On the surface, this system appears skewed to benefit Canada at China’s expense and, certainly, China does not benefit from the disappearance of money and people they are looking for. The CBSA, for instance, states that it believes that a sizable minority of Chinese nationals in Canada are utilizing Canada’s lenient border laws, permissive property rules and loose regulations to defraud their home country. However, while this black or grey money is being used to bolster housing markets in specific regions, such practices are simultaneously making housing prices and quality of life unsustainable for many Canadians, placing home ownership and therefore the goal of a middle class lifestyle out of reach. Consequently, while the Canadian government, as we will further see, has effectively blinded itself to these troubling issues, this reality has increased the ability of more hardcore criminal elements to transport their finances across borders, disguise their involvement in the economic and political realm, and infiltrate the legitimate economy to their own ends. The ability of renowned meth dealer Lee Chau Ping to immigrate to Canada was due entirely to the nonchalant attitude of Canadian officials in the face of Ms. Ping’s ability to participate so lucratively in the immigrant investor program.
1997 was an auspicious year for those designing and participating in real estate fraud. Not only did the year bring about the dismantling of British control over their Hong Kong territory but it was also the year that security agencies within the Canadian government identified a disturbing trend indicating that the Chinese government utilized criminal groups within its borders to facilitate smuggling, real estate fraud and money laundering with actors in countries around the Globe. These allegations were outlined in a report entitled: Operation Sidewinder, which describes an alliance among the Beijing government and its espionage services, specific Hong Kong tycoons and the Triads. The ultimate objectives of the nefarious arrangement included:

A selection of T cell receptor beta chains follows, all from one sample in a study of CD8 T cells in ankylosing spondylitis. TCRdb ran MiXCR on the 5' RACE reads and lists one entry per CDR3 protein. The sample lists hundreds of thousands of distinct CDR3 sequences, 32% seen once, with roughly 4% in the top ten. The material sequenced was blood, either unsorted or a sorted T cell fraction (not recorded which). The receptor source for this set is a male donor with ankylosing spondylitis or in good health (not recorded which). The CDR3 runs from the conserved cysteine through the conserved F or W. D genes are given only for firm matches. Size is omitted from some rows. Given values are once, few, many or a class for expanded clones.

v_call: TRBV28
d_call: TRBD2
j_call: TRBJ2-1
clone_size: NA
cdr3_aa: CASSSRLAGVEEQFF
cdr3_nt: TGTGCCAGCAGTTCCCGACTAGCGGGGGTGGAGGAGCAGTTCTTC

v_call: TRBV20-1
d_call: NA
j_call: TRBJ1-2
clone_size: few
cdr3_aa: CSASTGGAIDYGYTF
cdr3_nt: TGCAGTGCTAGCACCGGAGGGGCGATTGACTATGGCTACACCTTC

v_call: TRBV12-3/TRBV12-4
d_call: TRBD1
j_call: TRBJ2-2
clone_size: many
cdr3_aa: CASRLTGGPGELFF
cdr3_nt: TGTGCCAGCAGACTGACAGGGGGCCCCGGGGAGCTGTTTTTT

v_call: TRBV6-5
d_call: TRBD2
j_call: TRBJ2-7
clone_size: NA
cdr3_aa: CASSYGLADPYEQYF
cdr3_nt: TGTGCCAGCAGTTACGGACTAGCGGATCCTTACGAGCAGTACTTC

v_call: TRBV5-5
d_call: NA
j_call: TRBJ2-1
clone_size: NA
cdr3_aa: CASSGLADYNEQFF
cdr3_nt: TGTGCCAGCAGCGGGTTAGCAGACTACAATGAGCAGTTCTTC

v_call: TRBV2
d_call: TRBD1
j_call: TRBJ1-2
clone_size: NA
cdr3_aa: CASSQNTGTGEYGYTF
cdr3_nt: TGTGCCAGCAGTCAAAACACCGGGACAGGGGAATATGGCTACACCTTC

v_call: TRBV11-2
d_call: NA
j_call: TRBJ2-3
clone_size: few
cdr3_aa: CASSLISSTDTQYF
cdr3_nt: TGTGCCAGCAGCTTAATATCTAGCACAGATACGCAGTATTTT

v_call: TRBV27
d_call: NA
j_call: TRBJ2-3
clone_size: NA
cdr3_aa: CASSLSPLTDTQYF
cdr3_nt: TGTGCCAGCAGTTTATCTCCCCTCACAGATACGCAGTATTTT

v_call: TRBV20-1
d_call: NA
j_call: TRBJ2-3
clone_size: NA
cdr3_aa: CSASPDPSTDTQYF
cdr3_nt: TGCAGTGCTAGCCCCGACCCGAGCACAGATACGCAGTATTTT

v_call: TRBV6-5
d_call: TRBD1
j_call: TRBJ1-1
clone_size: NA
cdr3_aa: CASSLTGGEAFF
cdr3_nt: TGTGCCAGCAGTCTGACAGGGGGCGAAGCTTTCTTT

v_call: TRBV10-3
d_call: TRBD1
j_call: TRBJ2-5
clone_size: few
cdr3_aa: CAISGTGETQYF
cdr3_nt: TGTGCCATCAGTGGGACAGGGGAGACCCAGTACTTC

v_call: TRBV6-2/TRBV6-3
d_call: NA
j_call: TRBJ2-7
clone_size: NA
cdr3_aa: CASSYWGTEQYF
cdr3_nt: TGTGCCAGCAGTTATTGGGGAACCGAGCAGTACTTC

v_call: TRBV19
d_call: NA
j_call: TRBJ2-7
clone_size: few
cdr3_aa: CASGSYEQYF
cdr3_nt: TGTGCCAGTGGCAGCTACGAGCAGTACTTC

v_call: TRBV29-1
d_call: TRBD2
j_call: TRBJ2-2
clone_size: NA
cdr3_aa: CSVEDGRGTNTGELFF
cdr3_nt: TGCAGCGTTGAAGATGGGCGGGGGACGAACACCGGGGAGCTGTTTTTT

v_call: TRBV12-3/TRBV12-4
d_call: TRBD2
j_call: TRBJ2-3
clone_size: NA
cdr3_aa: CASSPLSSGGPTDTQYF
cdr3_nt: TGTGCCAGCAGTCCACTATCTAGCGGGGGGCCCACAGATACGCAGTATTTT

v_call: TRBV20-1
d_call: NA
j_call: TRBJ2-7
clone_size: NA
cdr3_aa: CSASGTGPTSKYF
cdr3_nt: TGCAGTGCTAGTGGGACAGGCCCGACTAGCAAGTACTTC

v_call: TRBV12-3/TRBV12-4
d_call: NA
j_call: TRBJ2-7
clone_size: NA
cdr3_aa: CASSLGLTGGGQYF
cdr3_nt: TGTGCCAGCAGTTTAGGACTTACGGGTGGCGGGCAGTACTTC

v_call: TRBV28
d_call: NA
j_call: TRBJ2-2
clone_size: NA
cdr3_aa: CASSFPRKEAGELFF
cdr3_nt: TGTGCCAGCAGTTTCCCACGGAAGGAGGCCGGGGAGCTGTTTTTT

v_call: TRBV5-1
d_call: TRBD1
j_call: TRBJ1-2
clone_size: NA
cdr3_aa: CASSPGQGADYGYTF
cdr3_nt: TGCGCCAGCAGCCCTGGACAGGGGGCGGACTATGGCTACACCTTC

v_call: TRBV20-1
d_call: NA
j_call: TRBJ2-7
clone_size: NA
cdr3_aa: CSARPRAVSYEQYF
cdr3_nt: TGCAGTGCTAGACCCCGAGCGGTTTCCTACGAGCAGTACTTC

- Gaining influence over Canadian politicians;
- Obtaining high-tech secrets;
- Establishing various money laundering networks and methods; and,
- Establishing control over Canadian real estate, media and other companies in specific sectors.
While it should be noted that the conclusions made in this report were disputed by many members of the Canadian government, PanAm Crime believes that where there is smoke, there is at least a modicum of fire, as the findings reached by many of the other sources listed in this article outline and demonstrate that the statements offered in the initial 1997 Sidewinder report, while perhaps not definitive, were certainly accurate enough to produce significant concern and warrant subsequent political action, which did not occur of course. A later version of Sidewinder was issued in 1999 and sought to undermine the findings of the initial report that was apparently shelved for “political reasons.” Supporters of this revised version stated that the original should only have hinted at its conclusions as they believed that there was no conclusive proof for the specific allegations listed in the account. But, when examining the myriad examples that appear to agree with the 1997 iteration of Sidewinder the assertions that this earlier version was exaggerated do not seem to fly.